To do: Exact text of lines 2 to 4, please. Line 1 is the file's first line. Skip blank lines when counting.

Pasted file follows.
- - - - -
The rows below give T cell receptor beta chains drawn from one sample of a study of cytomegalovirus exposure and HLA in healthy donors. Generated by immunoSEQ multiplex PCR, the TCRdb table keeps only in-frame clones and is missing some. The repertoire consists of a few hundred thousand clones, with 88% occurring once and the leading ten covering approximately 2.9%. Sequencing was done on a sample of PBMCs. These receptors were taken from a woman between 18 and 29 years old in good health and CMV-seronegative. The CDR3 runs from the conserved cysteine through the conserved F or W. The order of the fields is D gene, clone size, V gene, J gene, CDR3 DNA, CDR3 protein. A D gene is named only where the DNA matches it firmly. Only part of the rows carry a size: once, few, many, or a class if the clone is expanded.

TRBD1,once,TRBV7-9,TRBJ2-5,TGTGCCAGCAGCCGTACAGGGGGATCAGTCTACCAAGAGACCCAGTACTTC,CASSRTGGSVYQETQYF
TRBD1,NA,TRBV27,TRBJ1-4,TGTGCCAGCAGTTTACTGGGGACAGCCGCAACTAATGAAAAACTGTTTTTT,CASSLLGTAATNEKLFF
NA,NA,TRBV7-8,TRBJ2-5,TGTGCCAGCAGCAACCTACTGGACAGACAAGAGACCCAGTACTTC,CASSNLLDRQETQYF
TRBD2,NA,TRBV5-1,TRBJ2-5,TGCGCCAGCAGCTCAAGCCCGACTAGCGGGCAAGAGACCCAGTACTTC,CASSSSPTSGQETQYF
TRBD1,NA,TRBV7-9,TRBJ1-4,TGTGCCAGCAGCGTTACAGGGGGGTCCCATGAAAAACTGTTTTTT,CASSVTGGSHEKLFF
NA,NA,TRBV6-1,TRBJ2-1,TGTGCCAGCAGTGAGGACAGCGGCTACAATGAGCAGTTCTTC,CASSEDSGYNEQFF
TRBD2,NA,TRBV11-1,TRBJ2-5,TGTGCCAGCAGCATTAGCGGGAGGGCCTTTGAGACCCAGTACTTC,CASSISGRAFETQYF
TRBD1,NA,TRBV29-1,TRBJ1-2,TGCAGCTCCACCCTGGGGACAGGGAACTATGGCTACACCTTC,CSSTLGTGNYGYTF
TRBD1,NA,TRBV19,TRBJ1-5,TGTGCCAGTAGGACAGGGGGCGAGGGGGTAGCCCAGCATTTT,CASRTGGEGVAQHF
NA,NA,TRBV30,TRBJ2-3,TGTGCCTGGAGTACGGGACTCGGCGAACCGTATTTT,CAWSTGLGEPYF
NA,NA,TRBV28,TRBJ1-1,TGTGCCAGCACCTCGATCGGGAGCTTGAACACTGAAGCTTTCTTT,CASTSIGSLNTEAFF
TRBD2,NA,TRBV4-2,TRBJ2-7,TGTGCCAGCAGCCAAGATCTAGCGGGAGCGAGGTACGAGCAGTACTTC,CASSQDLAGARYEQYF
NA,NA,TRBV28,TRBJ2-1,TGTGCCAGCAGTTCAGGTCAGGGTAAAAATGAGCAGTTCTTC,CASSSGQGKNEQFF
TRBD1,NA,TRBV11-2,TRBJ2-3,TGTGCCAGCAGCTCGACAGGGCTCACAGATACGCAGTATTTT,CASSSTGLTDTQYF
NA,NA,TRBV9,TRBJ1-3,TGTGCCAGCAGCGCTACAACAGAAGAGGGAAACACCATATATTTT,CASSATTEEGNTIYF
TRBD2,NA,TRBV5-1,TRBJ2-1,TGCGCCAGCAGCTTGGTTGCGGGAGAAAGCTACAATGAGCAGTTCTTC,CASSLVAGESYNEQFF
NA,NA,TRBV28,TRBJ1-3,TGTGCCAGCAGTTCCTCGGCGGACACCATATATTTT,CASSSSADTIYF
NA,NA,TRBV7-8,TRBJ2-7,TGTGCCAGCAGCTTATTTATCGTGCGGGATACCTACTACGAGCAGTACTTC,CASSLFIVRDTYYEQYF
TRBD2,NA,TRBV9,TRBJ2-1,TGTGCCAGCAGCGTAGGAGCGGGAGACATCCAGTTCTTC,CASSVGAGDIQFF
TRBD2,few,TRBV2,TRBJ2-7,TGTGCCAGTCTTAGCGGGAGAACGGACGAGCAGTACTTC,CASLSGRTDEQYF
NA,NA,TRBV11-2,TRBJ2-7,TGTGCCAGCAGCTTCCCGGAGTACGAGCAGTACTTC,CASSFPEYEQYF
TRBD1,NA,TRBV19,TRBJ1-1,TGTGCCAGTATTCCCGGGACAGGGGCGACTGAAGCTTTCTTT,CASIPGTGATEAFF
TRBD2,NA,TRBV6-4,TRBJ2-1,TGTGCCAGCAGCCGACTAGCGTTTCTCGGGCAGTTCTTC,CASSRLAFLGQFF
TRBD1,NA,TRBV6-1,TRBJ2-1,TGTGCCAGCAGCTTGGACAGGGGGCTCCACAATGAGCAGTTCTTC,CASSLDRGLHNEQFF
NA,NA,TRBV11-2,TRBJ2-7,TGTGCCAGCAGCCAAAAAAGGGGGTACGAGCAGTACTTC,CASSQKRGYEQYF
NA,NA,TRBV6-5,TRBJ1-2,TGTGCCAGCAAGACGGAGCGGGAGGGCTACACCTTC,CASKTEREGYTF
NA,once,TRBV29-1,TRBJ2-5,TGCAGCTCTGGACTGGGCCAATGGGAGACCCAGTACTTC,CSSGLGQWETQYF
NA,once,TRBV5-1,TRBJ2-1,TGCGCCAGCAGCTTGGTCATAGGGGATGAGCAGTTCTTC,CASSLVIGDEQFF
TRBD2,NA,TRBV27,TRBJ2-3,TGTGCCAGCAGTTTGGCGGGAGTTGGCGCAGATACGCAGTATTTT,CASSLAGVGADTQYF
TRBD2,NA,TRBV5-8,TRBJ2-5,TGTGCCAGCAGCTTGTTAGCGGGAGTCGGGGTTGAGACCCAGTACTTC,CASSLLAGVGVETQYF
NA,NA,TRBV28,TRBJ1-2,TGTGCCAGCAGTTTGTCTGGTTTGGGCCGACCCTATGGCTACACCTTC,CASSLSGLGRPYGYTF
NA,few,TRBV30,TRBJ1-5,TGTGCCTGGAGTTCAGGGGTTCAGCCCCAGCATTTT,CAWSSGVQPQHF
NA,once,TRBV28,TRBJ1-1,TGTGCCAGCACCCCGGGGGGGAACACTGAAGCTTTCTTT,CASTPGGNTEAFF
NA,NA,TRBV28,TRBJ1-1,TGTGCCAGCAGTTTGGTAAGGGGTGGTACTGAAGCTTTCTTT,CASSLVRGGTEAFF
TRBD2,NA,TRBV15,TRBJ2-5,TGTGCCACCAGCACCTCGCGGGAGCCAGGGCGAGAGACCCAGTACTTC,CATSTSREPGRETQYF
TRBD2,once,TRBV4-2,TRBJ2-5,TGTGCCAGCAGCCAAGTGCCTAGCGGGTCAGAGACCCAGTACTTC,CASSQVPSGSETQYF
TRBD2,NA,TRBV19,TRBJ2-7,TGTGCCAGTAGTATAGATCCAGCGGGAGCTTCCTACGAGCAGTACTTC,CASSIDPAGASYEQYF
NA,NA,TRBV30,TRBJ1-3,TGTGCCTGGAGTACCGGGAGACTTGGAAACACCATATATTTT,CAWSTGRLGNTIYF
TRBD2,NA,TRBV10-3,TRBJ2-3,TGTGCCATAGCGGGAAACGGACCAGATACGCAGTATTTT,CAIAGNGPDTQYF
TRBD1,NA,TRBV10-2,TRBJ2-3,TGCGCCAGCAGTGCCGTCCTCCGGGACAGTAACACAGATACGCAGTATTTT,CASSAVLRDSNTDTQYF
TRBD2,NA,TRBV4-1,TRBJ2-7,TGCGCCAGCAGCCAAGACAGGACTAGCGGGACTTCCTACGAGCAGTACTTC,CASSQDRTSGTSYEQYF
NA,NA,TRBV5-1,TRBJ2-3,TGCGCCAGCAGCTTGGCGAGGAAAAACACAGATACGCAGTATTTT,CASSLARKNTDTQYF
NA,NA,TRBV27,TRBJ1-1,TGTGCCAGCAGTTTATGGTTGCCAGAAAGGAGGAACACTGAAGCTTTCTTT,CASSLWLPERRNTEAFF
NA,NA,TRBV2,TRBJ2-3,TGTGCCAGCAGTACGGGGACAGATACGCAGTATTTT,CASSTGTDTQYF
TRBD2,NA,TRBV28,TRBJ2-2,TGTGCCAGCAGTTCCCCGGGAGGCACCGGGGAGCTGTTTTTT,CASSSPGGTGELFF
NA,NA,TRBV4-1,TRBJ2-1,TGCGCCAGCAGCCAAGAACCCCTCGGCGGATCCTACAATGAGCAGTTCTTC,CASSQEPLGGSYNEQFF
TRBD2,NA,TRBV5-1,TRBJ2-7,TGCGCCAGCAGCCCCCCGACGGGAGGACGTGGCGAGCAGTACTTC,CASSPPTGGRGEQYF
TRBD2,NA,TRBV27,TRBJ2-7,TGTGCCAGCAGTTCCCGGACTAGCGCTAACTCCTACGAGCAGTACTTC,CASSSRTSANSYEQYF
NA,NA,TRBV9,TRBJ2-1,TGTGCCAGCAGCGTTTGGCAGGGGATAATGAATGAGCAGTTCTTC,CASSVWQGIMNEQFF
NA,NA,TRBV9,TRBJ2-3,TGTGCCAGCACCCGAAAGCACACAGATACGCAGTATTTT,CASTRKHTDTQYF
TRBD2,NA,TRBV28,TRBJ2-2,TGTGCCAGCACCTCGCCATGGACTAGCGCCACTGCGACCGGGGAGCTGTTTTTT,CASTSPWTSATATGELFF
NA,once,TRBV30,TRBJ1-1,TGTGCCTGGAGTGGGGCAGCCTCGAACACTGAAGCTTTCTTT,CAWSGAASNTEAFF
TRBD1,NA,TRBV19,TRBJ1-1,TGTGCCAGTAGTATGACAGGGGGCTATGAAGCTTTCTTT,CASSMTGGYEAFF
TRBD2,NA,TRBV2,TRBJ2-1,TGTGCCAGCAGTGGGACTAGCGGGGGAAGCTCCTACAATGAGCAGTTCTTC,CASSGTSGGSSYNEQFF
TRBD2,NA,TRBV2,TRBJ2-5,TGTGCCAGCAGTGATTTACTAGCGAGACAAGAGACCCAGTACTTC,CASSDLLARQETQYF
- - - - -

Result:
TRBD1,once,TRBV7-9,TRBJ2-5,TGTGCCAGCAGCCGTACAGGGGGATCAGTCTACCAAGAGACCCAGTACTTC,CASSRTGGSVYQETQYF
TRBD1,NA,TRBV27,TRBJ1-4,TGTGCCAGCAGTTTACTGGGGACAGCCGCAACTAATGAAAAACTGTTTTTT,CASSLLGTAATNEKLFF
NA,NA,TRBV7-8,TRBJ2-5,TGTGCCAGCAGCAACCTACTGGACAGACAAGAGACCCAGTACTTC,CASSNLLDRQETQYF